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Tunnelling: Uphill battle

An uphill excavator has taken innovation to new heights on the Crossrail project, helping contractors excavate escalator tunnels at Whitechapel and Liverpool Street

The team working on Crossrail contracts at Whitechapel and Liverpool Street stations were itching to get started on sprayed concrete lined (SCL) escalator tunnels linking the platform level with the ticket halls.

The ticket halls at the top of these tunnels had not yet been built, although the platform tunnels were complete. The solution was to excavate the tunnels from the bottom up, but this came with challenges.

Uphill excavation on a 30º incline would mean putting workers at risk from falling debris and rebounding sprayed concrete. To fully mitigate this, the team sought a new solution. 

BBMV joint venture, comprising Balfour Beatty, BeMo Tunnelling, Morgan Sindall and Vinci Construction Grand Projets approached GTA, a German company which has been manufacturing suspended equipment transport systems in Europe for 40 years. Between them they developed an innovative solution.

GTA specialises in suspended platforms and access ways, creating drill rigs, personnel carriers and boomers, mainly for coal mining but also for live train tunnels. But it had not created an excavator for an inclined tunnel before.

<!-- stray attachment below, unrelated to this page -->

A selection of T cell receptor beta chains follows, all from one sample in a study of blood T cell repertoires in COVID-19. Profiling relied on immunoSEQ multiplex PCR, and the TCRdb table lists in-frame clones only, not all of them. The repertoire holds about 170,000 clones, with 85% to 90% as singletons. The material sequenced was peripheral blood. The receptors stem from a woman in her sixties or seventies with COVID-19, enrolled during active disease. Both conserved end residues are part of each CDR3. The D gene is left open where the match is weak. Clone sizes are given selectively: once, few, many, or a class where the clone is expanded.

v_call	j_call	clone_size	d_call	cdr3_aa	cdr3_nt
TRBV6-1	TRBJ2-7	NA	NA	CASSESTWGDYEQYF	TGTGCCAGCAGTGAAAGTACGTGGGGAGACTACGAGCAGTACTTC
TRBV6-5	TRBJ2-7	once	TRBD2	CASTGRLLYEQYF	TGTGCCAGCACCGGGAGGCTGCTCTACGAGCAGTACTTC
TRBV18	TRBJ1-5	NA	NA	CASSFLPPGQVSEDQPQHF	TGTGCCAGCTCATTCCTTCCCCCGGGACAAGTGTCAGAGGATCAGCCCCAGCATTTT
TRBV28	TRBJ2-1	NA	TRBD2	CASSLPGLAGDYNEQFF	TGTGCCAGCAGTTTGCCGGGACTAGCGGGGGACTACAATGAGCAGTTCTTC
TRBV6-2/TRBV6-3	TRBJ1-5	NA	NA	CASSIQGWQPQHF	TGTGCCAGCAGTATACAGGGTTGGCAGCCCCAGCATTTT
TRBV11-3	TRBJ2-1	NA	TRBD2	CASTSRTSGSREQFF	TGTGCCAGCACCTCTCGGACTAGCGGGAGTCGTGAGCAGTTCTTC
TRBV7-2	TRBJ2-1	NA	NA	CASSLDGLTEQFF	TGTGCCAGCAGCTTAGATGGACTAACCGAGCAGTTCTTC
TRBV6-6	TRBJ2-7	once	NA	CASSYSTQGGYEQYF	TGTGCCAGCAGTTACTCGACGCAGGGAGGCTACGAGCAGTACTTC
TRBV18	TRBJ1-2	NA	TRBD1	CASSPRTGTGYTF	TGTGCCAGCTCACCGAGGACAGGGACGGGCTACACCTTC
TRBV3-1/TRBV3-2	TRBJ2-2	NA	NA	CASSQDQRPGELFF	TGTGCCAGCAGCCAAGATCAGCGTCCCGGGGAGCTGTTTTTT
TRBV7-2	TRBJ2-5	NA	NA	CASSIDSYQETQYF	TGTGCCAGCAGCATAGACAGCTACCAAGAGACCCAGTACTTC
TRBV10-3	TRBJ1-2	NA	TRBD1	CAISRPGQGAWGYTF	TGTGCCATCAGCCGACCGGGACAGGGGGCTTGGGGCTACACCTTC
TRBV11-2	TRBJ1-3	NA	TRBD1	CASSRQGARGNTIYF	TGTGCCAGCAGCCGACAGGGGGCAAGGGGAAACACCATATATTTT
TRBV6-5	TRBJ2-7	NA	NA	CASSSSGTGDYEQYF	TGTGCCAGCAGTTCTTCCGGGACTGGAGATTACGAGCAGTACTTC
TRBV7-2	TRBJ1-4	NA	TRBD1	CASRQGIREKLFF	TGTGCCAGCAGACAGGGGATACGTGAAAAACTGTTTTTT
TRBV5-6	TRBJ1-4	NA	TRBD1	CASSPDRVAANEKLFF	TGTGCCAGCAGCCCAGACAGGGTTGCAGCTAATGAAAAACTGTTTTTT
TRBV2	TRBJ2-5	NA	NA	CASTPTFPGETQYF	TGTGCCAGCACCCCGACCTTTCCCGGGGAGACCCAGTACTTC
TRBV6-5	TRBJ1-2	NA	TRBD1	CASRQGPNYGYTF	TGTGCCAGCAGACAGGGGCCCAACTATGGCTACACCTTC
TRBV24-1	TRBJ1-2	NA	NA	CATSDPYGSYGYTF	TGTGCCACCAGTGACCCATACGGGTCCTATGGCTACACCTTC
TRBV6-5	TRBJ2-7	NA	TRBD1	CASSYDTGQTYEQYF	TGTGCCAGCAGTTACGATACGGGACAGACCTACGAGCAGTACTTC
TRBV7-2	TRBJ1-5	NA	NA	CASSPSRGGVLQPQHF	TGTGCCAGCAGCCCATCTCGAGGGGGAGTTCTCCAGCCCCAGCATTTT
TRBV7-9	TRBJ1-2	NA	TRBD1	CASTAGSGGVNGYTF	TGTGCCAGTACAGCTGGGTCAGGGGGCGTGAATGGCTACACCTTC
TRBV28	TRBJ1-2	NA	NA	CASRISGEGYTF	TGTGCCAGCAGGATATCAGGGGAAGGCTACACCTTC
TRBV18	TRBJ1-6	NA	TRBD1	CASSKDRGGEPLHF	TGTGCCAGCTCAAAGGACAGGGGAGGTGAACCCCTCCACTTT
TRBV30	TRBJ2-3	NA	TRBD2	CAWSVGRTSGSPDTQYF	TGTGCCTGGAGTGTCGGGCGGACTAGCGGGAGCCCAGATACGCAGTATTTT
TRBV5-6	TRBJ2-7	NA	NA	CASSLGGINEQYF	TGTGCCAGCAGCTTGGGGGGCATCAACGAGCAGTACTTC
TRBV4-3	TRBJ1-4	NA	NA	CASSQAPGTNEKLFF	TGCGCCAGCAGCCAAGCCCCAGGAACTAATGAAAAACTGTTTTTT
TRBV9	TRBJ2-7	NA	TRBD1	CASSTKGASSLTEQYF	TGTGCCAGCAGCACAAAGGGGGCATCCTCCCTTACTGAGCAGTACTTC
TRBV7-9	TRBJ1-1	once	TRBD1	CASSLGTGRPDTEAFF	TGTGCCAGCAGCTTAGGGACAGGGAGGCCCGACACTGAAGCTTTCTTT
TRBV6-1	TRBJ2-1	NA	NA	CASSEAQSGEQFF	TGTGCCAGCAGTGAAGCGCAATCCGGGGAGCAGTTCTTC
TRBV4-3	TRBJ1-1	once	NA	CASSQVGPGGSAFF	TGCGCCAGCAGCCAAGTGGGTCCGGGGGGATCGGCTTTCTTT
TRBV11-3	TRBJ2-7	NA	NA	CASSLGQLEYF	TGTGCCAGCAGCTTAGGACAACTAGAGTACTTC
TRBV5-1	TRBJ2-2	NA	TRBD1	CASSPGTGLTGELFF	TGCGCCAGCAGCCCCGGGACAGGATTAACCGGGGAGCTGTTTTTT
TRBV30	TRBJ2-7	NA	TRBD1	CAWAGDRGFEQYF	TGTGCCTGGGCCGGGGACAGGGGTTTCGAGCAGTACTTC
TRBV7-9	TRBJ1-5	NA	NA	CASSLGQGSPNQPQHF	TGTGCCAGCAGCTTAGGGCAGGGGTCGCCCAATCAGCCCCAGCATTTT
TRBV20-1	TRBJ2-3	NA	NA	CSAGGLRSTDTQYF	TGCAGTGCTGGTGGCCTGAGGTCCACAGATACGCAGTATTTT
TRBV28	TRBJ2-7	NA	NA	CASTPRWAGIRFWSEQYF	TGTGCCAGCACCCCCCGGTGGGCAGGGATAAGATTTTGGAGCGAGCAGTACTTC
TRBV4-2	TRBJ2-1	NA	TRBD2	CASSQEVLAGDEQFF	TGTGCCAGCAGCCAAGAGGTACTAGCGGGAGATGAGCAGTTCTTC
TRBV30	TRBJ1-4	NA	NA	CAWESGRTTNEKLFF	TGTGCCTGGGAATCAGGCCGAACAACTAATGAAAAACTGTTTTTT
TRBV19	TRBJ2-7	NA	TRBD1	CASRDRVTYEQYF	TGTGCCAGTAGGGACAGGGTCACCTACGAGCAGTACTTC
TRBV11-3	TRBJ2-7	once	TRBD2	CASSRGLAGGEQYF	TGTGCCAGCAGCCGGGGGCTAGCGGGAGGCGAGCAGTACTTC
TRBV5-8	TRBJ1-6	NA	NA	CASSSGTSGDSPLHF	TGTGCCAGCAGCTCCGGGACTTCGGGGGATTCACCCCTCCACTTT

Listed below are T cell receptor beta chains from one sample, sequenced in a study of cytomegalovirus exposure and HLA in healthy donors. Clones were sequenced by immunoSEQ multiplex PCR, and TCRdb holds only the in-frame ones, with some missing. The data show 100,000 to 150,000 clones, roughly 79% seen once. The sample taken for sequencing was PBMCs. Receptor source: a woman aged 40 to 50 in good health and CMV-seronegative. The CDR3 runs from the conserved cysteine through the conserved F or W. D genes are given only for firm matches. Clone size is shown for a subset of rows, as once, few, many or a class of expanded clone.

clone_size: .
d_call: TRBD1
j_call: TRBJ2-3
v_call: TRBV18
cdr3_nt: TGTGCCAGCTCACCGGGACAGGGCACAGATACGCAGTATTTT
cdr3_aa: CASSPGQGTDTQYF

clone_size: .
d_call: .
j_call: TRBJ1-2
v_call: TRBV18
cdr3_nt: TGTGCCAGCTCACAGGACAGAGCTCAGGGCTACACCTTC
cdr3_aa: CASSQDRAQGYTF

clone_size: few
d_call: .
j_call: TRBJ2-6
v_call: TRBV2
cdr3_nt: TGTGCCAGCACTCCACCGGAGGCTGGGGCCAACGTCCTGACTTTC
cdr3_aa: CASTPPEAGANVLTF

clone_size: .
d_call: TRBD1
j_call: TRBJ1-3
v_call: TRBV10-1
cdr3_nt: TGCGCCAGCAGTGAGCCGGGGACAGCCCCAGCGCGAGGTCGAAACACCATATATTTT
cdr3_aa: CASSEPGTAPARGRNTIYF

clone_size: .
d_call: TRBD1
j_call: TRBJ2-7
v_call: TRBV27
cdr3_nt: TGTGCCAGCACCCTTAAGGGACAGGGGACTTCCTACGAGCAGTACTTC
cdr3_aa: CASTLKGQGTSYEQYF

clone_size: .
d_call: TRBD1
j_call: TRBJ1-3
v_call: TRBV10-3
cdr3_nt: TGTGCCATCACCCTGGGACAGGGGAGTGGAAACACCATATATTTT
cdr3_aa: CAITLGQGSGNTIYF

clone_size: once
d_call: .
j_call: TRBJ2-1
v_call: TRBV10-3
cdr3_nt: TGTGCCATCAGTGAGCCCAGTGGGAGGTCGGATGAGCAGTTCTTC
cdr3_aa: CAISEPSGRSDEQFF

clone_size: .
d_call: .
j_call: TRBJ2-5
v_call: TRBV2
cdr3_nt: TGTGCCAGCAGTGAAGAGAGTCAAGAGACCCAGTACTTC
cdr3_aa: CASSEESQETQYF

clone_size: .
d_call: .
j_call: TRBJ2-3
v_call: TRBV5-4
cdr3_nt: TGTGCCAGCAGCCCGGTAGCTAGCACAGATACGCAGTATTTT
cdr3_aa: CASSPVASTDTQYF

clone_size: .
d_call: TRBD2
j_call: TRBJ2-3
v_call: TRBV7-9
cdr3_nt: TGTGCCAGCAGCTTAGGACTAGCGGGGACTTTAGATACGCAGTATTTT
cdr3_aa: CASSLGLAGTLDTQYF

The end product is an excavator suspended from rails installed in the tunnel crown. Its job was to excavate a 6m diameter pilot tunnel which will then be enlarged to create the full size 9m diameter escalator tunnels.

For the escalator tunnels, BBMV dug a short section before anchoring rails to the tunnel crown and then suspending the 15t excavating machine from them.

The machine then moved along the rails as it cut through the ground ahead of it using an excavator bucket. New rails were added in front of the machine so the excavator could move forward. 

As the excavator advanced, more temporary works were installed to support the impressive 15t of plant. 

“The actual piece of kit has an excavating arm and a spraying arm. And a universal coupler, so you could have a man-riding basket on it, or a drill rig on it,” says BBMV project manager Peter Leyton.

Once the pilot tunnels were complete, a working platform was created in a cavern at the top of the incline, from which downhill excavation, using more traditional techniques, could take place. This is now nearing completion.

The system includes a raised walkway alongside the excavator, from which an engineer controller can inspect work and communicate with the operator in the cab.

A driver in the cab works using traditional levers, with a nozzle man working from the walkway. This walkway also functions as an emergency escape route for the operator.

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